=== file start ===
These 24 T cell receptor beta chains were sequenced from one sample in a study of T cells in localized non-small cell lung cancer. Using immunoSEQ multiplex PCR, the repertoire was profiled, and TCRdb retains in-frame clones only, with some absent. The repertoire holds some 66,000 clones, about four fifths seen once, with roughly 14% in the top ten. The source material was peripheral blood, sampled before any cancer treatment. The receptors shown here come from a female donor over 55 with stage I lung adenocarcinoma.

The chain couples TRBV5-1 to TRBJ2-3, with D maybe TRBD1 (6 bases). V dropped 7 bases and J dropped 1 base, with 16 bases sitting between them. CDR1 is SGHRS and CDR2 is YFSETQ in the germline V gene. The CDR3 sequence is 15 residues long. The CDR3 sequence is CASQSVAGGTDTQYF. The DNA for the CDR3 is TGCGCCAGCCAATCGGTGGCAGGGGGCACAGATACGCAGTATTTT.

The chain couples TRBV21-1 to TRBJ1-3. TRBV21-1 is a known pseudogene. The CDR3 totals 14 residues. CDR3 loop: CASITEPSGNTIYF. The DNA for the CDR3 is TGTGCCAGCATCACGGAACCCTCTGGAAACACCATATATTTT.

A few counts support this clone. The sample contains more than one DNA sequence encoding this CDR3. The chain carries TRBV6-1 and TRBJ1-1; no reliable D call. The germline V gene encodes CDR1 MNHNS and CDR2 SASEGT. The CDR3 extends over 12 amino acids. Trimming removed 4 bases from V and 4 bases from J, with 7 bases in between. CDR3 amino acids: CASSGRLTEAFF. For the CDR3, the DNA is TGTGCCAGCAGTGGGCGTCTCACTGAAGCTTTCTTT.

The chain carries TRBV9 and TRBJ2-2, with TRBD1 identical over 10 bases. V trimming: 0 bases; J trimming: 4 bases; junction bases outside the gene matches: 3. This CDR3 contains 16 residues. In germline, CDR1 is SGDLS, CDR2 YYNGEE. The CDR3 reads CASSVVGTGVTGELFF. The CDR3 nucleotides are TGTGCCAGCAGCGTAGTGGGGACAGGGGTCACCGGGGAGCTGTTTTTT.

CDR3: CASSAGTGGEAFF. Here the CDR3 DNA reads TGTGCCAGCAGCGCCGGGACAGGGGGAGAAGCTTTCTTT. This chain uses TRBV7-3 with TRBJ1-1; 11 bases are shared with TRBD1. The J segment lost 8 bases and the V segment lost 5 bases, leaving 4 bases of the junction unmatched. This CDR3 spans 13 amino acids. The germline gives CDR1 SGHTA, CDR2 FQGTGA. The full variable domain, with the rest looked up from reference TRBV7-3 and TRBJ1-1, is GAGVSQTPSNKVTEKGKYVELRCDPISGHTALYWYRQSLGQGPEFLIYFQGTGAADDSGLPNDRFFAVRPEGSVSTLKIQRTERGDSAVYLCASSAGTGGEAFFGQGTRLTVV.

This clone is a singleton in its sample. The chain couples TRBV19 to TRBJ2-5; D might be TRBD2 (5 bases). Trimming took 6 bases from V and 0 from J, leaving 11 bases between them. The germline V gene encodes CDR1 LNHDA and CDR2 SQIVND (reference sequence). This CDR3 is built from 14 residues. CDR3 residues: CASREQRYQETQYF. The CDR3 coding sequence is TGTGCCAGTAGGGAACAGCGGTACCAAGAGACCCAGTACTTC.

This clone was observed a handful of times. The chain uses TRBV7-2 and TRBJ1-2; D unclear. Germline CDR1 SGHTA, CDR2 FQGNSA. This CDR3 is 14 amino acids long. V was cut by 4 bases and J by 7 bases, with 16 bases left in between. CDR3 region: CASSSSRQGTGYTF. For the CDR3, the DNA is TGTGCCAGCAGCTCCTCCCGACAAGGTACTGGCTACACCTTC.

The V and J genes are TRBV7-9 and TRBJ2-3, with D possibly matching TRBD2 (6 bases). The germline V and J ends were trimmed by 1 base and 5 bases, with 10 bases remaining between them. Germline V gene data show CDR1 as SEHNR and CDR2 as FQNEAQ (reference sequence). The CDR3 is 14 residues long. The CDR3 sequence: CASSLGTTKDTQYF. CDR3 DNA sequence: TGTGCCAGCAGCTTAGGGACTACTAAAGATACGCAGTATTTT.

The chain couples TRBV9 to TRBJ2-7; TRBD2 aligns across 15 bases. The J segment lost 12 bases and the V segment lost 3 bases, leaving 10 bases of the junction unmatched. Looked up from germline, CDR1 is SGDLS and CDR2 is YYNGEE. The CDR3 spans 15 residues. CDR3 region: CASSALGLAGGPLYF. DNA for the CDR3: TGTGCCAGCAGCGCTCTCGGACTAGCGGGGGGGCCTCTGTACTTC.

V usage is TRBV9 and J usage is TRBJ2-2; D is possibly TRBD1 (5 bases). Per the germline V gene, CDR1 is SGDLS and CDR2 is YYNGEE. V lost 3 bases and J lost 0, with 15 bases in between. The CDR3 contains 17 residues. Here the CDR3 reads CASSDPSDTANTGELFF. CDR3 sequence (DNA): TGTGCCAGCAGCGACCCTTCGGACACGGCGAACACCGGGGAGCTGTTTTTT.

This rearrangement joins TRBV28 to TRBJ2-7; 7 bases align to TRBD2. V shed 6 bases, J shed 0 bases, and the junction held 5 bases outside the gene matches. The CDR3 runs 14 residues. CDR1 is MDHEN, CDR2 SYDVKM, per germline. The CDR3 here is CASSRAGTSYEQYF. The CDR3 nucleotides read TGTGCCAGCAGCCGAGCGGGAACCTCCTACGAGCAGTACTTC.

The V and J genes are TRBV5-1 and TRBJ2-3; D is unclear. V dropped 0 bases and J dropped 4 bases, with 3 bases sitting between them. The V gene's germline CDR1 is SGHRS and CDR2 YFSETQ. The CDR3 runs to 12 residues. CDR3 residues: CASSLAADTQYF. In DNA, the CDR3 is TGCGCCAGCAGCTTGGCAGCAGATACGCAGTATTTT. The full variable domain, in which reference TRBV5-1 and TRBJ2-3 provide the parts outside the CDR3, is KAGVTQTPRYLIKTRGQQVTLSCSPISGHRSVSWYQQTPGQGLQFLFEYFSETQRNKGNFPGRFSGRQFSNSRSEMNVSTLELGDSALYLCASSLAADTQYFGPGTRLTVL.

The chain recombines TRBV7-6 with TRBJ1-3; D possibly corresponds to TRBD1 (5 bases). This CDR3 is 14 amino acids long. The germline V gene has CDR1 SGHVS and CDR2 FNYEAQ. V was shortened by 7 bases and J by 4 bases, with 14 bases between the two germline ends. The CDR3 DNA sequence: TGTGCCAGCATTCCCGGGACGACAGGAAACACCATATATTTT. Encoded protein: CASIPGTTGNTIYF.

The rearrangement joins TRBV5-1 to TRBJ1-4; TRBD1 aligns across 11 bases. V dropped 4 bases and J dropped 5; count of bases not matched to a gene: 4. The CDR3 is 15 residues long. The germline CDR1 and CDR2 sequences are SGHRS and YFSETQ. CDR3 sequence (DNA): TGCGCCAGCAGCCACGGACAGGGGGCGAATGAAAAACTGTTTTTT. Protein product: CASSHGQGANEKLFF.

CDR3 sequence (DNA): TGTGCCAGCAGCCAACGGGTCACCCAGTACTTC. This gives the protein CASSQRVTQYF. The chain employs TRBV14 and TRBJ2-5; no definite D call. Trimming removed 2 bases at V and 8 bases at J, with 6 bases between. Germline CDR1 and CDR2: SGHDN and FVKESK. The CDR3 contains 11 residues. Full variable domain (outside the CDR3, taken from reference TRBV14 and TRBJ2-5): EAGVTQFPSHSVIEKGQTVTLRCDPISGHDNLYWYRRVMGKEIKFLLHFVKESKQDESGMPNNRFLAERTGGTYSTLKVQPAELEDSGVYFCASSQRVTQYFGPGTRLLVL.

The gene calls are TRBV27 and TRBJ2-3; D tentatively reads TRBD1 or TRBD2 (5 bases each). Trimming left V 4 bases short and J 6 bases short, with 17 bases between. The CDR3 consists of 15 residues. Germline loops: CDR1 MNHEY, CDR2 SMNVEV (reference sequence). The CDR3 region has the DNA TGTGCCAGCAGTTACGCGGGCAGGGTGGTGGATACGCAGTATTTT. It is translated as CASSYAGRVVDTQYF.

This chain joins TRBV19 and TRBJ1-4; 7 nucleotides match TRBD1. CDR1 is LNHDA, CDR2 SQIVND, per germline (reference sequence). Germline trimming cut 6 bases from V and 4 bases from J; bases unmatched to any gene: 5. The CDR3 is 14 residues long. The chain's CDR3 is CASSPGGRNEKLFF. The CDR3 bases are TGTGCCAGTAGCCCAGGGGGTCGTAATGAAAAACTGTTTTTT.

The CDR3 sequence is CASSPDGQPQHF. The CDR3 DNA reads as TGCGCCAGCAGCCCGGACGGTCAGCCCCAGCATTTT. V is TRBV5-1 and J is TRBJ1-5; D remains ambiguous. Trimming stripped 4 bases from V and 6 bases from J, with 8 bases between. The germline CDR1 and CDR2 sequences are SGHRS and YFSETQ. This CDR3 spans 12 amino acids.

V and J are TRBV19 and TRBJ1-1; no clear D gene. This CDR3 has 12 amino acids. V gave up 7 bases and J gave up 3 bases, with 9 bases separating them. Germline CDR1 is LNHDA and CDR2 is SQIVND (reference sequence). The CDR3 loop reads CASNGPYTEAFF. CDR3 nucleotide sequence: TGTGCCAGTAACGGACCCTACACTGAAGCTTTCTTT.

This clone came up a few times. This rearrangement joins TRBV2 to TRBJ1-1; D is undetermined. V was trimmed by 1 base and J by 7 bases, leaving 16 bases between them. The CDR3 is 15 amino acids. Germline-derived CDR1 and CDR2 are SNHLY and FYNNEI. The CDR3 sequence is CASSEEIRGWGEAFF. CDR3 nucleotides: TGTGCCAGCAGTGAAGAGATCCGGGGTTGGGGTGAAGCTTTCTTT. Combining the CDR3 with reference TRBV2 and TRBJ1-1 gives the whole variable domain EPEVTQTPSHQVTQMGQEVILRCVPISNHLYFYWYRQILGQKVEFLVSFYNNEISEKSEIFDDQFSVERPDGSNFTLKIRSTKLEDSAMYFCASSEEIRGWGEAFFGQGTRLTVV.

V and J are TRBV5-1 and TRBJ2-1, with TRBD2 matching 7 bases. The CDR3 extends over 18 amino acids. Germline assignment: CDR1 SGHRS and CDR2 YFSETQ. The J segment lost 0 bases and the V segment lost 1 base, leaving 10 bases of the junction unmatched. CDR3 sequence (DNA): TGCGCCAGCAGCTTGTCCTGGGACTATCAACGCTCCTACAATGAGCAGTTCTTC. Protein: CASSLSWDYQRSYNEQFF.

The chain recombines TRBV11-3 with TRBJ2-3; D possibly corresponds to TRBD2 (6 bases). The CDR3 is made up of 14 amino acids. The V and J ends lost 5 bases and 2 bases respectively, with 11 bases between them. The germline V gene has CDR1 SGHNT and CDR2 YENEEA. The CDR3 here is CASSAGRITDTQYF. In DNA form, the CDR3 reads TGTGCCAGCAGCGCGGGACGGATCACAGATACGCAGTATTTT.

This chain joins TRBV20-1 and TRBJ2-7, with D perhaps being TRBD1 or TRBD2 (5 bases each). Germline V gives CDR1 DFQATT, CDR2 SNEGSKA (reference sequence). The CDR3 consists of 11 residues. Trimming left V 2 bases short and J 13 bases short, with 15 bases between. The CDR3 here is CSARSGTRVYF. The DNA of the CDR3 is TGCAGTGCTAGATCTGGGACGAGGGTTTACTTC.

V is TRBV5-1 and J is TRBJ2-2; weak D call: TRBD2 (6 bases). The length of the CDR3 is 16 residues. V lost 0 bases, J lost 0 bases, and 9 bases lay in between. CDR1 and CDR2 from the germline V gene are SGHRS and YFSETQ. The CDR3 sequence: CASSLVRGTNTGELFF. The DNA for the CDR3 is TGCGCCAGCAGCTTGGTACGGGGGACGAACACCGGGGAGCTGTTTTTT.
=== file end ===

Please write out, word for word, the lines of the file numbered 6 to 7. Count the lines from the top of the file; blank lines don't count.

CDR3: CASSAGTGGEAFF. Here the CDR3 DNA reads TGTGCCAGCAGCGCCGGGACAGGGGGAGAAGCTTTCTTT. This chain uses TRBV7-3 with TRBJ1-1; 11 bases are shared with TRBD1. The J segment lost 8 bases and the V segment lost 5 bases, leaving 4 bases of the junction unmatched. This CDR3 spans 13 amino acids. The germline gives CDR1 SGHTA, CDR2 FQGTGA. The full variable domain, with the rest looked up from reference TRBV7-3 and TRBJ1-1, is GAGVSQTPSNKVTEKGKYVELRCDPISGHTALYWYRQSLGQGPEFLIYFQGTGAADDSGLPNDRFFAVRPEGSVSTLKIQRTERGDSAVYLCASSAGTGGEAFFGQGTRLTVV.

This clone is a singleton in its sample. The chain couples TRBV19 to TRBJ2-5; D might be TRBD2 (5 bases). Trimming took 6 bases from V and 0 from J, leaving 11 bases between them. The germline V gene encodes CDR1 LNHDA and CDR2 SQIVND (reference sequence). This CDR3 is built from 14 residues. CDR3 residues: CASREQRYQETQYF. The CDR3 coding sequence is TGTGCCAGTAGGGAACAGCGGTACCAAGAGACCCAGTACTTC.